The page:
Regular season games were known to be fixed at this time also and on a reasonably regular basis. The 1919 World Series was not the genesis of the original investigation. Once they had the 1919 White Sox, it seemed that they just made an example of them and forgot about the rest. Too many fixes would not be suitable for business.
So here is an argument I always hate: What’s worse, throwing a World Series or betting on games as a manager with no concrete proof he fixed a game?
Come on! Baseball used the steroids of the 1990s to bring excitement back to the game. I guarantee you they knew it was going on, but hey, it is easy to ignore when you are profiting off of the use. Steroids also affect the integrity of the game. I know most of those guys have not been inducted, but I think a few have slid through the cracks, and Mark McGwire is coaching in the games! Why are they not banned permanently? I know there was no rule 21 forbidding it, but that’s a bunch a crap! No rule 21 existed until gambling became a problem for baseball. To this day you get suspended a certain number of games for using steroids, but no permanent banishment, unless you get busted repeatedly.
Now we have the integrity of the World Series games affected by sign-stealing. Now when I first heard about the Astros sign-stealing I thought everybody tries to steal signs. Then I found out about video equipment being used and drums and buzzers under uniform shirts and what happened? The guys in charge lost their jobs. That’s great. Well not really because they are not banned forever like the gamblers. Why is that? How could that be? Nothing is done to the players, but I guarantee you the players KNEW what they were doing was wrong, and I hate to tell Major League Baseball this, but just like Rule 21, this affects the integrity of the game. If you don’t believe me ask the players on the Dodgers or any other number of teams that were screwed by this? Is this not worse than what Pete Rose did? Of course, it’s worse, but the punishment will not fit the crime here.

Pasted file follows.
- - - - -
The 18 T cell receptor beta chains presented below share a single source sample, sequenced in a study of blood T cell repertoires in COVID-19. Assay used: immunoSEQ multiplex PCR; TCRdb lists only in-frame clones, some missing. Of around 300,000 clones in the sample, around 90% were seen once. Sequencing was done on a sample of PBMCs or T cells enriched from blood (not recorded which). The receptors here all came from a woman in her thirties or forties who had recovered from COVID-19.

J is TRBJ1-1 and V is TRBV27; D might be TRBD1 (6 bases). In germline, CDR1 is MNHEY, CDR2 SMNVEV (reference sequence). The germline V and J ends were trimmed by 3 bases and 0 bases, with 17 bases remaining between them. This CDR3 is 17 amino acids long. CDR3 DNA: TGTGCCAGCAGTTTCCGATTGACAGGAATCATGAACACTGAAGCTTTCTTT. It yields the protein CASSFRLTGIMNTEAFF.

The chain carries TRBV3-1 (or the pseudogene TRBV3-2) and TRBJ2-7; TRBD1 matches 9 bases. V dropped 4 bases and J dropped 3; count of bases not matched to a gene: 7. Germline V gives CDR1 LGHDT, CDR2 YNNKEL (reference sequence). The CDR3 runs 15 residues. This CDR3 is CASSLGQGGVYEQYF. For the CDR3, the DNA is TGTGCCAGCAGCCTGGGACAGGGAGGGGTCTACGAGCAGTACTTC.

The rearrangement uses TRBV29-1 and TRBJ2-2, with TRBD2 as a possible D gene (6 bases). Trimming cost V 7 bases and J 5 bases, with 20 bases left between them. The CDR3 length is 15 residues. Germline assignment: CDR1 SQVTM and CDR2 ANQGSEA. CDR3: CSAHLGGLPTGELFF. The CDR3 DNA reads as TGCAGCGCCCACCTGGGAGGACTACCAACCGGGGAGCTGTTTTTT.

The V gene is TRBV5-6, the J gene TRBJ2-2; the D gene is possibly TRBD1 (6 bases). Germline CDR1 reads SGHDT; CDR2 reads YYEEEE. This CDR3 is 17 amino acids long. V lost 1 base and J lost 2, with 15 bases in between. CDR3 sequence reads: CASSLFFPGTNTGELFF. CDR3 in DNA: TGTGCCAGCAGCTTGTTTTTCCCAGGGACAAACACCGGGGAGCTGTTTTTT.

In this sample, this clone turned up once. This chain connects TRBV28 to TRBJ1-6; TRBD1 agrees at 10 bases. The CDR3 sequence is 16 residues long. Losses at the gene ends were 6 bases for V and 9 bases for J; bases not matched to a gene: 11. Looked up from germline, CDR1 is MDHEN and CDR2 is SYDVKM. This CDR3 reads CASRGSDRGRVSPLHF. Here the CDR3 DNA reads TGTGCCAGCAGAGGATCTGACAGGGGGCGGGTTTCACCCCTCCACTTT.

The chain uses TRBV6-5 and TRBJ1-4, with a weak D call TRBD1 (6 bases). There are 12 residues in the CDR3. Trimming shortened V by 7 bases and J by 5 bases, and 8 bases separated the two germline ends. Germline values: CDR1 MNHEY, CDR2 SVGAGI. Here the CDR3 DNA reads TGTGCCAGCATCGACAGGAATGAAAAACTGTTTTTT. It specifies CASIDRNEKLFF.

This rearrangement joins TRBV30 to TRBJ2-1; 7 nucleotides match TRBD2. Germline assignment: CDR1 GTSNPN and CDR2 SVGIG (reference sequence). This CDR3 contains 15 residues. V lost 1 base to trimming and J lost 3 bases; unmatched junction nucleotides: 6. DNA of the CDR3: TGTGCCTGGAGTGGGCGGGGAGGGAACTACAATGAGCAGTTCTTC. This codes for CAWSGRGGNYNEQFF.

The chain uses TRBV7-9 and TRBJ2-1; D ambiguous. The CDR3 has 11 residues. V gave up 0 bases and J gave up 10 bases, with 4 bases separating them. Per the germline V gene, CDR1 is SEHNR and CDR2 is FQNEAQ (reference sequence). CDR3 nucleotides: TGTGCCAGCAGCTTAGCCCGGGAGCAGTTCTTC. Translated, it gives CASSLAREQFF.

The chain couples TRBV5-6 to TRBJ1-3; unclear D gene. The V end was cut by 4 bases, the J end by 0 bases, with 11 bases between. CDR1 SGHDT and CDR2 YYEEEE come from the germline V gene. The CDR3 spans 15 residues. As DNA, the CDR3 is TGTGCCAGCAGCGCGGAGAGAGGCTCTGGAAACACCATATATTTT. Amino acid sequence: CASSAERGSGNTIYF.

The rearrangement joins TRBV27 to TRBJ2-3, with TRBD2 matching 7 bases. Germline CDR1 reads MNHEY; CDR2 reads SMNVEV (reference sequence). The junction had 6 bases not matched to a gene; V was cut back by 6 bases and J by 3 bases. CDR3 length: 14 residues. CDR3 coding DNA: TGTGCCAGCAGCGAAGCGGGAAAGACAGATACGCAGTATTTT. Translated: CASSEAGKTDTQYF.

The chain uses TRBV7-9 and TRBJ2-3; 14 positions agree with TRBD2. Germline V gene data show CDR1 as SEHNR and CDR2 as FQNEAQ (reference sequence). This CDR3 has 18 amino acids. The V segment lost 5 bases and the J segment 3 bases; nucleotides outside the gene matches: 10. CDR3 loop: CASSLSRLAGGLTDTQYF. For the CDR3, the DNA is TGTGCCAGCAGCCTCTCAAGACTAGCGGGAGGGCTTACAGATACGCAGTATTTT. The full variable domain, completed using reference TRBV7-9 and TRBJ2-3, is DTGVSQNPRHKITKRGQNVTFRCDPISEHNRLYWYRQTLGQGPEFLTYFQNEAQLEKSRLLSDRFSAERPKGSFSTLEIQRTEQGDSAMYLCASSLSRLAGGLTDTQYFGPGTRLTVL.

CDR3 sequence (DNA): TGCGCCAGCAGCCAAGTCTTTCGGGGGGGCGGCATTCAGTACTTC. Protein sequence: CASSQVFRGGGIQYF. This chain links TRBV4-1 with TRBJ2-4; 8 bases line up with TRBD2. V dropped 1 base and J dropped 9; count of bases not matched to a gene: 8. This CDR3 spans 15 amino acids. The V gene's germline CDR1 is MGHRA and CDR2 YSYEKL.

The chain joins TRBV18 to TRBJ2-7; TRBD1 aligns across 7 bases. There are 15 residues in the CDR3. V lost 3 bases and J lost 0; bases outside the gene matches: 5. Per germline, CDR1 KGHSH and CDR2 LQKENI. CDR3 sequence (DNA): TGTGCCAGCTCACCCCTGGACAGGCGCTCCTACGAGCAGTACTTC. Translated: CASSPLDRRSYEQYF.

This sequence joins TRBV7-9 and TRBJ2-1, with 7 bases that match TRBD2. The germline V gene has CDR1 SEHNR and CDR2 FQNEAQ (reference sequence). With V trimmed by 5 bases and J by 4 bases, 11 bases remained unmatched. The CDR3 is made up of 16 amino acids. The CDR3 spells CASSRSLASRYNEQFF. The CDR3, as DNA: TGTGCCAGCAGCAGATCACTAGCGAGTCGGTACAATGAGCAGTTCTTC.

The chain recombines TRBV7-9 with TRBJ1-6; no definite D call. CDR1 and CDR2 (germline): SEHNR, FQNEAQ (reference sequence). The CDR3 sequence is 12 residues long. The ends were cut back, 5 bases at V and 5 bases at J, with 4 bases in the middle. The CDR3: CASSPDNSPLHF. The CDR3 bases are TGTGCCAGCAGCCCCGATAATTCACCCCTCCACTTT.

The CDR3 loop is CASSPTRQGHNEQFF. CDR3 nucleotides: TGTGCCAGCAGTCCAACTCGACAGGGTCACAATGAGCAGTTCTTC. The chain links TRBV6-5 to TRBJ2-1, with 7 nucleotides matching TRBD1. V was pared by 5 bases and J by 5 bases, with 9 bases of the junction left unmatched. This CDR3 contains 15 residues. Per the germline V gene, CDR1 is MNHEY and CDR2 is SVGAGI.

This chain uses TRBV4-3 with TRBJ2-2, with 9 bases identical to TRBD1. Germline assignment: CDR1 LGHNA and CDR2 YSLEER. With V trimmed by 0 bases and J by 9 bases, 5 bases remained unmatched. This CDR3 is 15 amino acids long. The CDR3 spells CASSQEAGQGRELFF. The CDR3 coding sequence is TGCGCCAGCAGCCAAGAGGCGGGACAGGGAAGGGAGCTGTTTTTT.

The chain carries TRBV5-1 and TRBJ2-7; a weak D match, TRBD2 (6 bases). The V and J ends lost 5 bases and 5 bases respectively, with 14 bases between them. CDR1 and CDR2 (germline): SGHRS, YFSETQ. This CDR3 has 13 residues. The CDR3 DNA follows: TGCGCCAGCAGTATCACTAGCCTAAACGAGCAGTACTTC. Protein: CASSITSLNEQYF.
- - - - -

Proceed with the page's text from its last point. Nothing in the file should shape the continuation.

How about this: Beginning last season on Opening Day, managers will be required to submit their lineup cards to the commissioner’s office 15 minutes before they are made public, so they can then be sent on to MLB’s new gaming partner, MGM Resorts, to set the betting lines on each game. This is a big joke now and it’s hard to believe more don’t see how messed up this is! Once again, just like in the case of steroids, Major League Baseball does not worry much about integrity when they can make a lot of money. I could go on and on about this “partnership” but the very thought that managers have to send lineups in at a required time for Vegas to set the line says all that needs to be said here.
I would implore Major League Baseball to do the right thing, but they seem to have a rule against that now. Rule 21 used to make this a no-brainer to me that Pete should not get in, but the hypocrisy of baseball has changed this completely for me. Hell, now I think maybe they should have to pay Pete rose reparations for his 30 years in baseball purgatory.